WBSO Lancaster, MA

Dan.Strassberg dan.strassberg@att.net
Thu Jun 4 14:28:40 EDT 2009

WBSO were the calls of the station that today is WROL Boston. For many
years, WBSO was owned by the Babson Statistical Organization, hence
the WBSO call sign. Prior to the NARBA agreement of 3/31/1941, WBSO
and its successor, WORL, operated on 920 kc, eventually with a power
of 1 kw. NARBA moved all or nearly all of the stations on 920 to 950.
I believe that the WBSO transmitter (and probably the WORL
transmitter) were located in Wellesley, but I have no idea where.
Sometime--maybe during World War II--WBSO (it was probably WORL by
then) lost its license, I believe because of unauthorized transfers of
control. The WORL call sign re-emerged on the 950 frequency around
1949, now transmitting from Saugus, which remains the WROL transmitter
site to this day. That site was originally developed by the old WHDH
(AM) first on 830 and after NARBA on 850. In 1947, WHDH moved its
transmitter to Needham and increased its power to 50 kW from 5 kW.
That made the Saugus site available to WORL, which returned to the air
as a daytime-only station operating with 5 kW. I do not know whether
WBSO or the earlier incarnation of WORL operated at night.

I provide that info because of its historical interest, but I don't
think that that WBSO is the one you are inquiring about. I think the
WBSO you are interested in is the construction permit that was granted
but never built for 650 kHz in Clinton MA. That CP was granted in the
early 1980s, I believe, and it survived unbuilt until the FCC revoked
it in the early 90s. The CP went though several iterations. The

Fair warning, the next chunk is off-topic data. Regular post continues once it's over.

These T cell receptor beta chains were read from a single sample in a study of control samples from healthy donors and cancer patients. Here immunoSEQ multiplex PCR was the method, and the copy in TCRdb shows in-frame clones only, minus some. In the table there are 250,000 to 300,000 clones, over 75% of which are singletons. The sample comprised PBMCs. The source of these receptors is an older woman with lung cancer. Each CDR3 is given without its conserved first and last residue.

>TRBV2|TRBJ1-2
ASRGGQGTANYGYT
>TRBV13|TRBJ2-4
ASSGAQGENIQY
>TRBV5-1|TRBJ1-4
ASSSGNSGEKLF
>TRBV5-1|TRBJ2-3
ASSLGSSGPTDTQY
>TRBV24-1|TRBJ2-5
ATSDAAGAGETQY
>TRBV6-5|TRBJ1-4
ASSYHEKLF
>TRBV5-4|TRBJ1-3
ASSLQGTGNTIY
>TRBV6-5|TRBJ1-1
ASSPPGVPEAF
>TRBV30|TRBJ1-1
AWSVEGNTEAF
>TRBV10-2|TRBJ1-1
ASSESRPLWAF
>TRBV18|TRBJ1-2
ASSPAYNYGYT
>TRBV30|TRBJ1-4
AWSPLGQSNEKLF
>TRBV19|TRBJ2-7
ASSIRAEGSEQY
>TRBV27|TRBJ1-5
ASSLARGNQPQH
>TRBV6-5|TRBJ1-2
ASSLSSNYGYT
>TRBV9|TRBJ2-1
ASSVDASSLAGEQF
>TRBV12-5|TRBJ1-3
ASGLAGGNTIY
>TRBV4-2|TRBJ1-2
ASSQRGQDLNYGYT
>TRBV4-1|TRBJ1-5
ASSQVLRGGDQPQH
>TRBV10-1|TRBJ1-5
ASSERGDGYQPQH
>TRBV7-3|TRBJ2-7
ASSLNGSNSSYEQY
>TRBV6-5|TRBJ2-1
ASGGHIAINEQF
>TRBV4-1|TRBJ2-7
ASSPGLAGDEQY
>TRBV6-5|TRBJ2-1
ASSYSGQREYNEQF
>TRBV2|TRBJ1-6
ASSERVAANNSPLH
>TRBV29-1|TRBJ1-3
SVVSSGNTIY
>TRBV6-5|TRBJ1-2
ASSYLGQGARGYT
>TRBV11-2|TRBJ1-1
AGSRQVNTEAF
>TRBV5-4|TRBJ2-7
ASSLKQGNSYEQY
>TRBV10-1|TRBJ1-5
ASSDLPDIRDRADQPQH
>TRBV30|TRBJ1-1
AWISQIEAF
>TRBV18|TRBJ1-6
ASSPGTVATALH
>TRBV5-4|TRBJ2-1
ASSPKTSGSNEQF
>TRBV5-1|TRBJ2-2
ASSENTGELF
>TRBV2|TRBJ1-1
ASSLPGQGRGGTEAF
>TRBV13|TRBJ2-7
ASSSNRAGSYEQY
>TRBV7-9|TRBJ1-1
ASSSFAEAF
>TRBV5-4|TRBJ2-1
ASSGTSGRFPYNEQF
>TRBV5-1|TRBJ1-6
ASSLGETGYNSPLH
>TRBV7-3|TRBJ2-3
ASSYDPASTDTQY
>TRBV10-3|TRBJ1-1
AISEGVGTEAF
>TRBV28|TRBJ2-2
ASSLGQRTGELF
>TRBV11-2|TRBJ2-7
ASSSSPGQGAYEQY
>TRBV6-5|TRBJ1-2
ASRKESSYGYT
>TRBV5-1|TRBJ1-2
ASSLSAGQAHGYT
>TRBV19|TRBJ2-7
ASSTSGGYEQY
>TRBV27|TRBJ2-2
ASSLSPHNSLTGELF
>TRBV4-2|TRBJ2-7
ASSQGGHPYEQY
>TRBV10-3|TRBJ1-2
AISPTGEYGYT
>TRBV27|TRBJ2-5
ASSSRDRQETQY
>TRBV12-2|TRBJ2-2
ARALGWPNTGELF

original grant was for 10 kWD/1 kW-N DA-2. I think there were to be
four towers. At one point, the FCC started to allow higher nighttime
powers for new secondary stations on the former Class IA clear
channels and WBSO received a modification of its CP for 2.3 kW nights.
Since 1997 the 650 frequency in eastern MA has been occupied by the
station now known as WSRO Ashland, a 250W nondirectional daytimer,
which operates with very low nighttime power (9W).

----- Original Message ----- 
From: <mrschuyler@aol.com>
To: <boston-radio-interest@lists.BostonRadio.org>
Sent: Thursday, June 04, 2009 11:31 AM
Subject: WBSO Lancaster, MA

>I was looking at a satellite map of the Leominster State Forest?area
>on which two transmitter locations were noted: WXLO (FM) Fitchburg
>and WBSO (AM) Lancaster.?About the second station, there was nothing
>in the FCC database as far as I could find (no surprise), and nothing
>in my 1984 Broadcasting Yearbook (in which 760 Leiceister-Worcester
>is a CP).?Does anyone have info on this station's (apparently brief)

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